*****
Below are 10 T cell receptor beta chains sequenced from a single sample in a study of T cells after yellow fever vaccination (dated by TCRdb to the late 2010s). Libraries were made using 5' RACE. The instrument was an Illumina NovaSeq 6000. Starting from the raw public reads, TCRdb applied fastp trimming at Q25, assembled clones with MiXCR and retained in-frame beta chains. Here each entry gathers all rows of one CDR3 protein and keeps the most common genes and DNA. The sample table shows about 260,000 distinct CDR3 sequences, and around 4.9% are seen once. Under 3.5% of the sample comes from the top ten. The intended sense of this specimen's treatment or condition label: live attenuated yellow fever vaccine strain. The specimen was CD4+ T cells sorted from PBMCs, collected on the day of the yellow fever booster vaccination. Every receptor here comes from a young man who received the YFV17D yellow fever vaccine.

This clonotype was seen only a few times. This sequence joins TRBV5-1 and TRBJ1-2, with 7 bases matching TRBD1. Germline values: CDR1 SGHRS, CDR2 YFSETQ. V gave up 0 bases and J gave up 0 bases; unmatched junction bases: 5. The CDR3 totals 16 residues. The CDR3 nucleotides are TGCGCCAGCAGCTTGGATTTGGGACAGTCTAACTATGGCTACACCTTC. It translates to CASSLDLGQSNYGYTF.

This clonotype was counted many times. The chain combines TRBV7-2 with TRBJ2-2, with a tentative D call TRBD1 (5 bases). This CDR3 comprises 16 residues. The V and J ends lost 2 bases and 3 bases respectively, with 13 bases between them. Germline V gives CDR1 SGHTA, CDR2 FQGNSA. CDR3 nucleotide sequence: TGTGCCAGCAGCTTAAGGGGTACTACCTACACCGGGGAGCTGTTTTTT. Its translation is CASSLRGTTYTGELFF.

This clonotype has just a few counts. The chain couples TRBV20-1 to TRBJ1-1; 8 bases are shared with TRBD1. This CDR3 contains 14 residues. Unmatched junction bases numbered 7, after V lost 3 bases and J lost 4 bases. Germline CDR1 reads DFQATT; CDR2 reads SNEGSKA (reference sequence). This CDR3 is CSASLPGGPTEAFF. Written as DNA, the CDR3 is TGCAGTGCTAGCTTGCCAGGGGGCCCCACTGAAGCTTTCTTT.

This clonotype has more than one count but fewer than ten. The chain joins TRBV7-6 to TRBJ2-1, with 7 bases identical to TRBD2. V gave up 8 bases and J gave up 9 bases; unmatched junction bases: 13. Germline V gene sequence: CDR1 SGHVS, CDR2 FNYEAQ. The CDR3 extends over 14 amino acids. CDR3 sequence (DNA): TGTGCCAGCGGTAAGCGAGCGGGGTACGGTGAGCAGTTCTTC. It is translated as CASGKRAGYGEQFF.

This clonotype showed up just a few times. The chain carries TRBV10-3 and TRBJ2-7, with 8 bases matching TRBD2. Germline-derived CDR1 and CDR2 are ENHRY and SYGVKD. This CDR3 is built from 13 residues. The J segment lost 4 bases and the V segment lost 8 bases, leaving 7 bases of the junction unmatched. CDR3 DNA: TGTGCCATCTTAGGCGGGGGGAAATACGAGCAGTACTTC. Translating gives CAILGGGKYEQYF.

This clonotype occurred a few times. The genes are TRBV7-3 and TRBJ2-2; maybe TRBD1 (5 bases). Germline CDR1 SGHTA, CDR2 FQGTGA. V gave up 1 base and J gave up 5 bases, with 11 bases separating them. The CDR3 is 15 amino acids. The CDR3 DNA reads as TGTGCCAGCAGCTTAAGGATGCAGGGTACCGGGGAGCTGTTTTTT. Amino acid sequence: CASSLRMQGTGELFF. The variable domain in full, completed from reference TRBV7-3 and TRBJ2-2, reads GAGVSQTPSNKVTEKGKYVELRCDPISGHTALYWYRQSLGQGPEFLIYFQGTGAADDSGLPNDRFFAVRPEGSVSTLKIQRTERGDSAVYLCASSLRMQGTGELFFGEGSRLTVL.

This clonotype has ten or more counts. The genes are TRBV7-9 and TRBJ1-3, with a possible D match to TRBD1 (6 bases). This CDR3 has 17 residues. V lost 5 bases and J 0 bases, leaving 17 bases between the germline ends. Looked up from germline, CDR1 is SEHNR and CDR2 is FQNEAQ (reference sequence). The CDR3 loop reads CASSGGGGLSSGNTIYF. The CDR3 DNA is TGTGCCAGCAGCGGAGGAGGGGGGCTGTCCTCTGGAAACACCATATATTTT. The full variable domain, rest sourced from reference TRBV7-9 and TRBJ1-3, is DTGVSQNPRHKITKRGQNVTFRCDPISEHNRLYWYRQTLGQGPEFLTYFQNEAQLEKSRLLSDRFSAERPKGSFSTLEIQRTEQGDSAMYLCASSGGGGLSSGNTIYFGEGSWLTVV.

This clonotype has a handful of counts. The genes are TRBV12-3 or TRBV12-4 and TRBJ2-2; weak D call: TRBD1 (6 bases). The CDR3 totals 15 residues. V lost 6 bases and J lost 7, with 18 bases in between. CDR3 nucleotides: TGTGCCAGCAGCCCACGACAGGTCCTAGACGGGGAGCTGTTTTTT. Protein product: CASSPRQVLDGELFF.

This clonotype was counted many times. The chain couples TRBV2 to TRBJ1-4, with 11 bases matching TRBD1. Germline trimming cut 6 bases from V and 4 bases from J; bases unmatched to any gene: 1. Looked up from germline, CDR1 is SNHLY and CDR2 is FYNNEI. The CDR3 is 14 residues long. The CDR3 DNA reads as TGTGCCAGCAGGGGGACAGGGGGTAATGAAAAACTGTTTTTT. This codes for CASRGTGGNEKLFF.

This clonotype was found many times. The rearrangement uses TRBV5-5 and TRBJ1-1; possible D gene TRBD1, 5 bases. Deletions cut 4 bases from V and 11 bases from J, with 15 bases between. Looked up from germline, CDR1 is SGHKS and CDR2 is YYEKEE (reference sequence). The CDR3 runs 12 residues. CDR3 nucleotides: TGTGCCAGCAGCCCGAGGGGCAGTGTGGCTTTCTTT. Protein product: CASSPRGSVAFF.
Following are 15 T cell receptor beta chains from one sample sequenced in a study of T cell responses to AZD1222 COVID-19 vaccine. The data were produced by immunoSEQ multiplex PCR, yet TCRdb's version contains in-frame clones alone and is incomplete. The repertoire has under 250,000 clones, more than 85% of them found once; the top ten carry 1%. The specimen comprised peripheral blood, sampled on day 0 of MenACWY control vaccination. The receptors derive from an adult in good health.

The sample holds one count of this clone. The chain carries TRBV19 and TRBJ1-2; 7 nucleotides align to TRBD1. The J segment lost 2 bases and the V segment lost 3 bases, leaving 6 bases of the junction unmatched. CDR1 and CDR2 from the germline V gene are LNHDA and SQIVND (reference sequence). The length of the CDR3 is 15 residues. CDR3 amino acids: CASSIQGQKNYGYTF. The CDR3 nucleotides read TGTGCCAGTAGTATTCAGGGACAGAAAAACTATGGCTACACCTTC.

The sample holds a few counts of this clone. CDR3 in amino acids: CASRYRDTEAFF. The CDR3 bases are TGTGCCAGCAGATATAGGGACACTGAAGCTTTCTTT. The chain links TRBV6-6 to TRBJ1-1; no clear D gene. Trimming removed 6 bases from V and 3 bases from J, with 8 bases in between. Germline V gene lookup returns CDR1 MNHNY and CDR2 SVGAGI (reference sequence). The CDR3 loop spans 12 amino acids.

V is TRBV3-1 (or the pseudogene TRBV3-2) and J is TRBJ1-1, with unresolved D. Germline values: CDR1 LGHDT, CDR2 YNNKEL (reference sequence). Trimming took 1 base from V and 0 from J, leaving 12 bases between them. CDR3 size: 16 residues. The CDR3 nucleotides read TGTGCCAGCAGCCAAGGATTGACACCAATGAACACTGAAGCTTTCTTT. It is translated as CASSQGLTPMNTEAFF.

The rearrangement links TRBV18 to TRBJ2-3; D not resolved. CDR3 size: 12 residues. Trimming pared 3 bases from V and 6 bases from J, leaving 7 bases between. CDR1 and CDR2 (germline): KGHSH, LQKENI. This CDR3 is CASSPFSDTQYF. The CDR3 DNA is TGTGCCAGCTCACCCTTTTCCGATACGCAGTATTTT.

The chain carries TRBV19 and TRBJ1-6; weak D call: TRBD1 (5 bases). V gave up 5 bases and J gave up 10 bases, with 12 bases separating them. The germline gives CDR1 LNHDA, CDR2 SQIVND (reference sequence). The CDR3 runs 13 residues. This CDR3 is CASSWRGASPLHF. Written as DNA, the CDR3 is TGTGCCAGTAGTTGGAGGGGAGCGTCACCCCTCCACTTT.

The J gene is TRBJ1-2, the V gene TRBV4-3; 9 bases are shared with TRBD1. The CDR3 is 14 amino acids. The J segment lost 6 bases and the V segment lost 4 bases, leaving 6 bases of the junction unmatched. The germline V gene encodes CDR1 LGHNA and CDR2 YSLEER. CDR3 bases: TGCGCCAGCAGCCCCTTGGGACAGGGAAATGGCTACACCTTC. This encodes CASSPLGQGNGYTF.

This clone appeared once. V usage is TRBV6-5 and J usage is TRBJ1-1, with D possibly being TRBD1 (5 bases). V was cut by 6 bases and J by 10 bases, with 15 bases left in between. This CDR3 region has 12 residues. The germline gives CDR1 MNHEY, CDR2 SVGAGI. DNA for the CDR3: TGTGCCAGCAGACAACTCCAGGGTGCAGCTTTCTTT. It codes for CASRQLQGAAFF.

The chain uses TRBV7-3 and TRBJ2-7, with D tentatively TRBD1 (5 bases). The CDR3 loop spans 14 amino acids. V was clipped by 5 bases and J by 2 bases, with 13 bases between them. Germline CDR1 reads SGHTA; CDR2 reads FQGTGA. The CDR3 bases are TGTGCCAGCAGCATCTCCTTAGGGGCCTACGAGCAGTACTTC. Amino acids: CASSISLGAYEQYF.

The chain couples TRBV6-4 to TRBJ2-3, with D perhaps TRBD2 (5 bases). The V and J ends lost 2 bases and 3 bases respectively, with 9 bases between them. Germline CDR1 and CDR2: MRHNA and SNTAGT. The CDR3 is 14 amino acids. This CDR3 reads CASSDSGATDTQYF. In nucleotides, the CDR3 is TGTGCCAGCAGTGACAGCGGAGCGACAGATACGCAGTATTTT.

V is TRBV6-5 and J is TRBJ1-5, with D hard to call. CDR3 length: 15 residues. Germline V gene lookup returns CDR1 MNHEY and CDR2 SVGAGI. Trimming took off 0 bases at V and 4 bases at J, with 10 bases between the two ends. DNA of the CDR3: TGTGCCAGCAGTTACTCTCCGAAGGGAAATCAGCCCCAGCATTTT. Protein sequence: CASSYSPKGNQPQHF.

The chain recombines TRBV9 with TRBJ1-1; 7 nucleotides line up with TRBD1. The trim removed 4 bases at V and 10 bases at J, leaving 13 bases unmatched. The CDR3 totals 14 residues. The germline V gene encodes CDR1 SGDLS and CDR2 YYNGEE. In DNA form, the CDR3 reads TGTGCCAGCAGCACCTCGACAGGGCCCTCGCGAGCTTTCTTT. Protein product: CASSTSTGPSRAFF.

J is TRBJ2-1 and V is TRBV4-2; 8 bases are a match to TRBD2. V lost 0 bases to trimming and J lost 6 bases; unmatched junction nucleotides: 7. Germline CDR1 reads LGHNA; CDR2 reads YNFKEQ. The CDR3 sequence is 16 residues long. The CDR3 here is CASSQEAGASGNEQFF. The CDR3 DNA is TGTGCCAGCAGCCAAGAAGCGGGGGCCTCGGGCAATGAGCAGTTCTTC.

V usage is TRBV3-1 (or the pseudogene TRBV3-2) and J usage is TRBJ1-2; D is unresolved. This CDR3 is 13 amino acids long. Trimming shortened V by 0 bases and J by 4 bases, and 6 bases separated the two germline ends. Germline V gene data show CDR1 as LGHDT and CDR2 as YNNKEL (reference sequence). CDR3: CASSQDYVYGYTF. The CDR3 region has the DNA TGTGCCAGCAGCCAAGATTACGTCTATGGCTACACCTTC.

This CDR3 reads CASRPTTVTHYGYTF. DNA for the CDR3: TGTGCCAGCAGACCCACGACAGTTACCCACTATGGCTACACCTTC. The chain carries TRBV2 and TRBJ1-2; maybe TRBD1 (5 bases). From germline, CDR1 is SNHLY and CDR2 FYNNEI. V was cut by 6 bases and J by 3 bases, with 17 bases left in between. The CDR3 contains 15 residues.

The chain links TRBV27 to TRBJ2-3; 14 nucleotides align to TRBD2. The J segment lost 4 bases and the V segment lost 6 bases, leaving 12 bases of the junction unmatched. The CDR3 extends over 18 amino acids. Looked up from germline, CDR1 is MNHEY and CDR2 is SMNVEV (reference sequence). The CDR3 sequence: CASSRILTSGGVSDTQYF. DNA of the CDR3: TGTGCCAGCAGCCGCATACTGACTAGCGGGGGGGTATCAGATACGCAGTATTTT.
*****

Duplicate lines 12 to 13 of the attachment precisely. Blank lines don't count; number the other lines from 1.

Following are 15 T cell receptor beta chains from one sample sequenced in a study of T cell responses to AZD1222 COVID-19 vaccine. The data were produced by immunoSEQ multiplex PCR, yet TCRdb's version contains in-frame clones alone and is incomplete. The repertoire has under 250,000 clones, more than 85% of them found once; the top ten carry 1%. The specimen comprised peripheral blood, sampled on day 0 of MenACWY control vaccination. The receptors derive from an adult in good health.

The sample holds one count of this clone. The chain carries TRBV19 and TRBJ1-2; 7 nucleotides align to TRBD1. The J segment lost 2 bases and the V segment lost 3 bases, leaving 6 bases of the junction unmatched. CDR1 and CDR2 from the germline V gene are LNHDA and SQIVND (reference sequence). The length of the CDR3 is 15 residues. CDR3 amino acids: CASSIQGQKNYGYTF. The CDR3 nucleotides read TGTGCCAGTAGTATTCAGGGACAGAAAAACTATGGCTACACCTTC.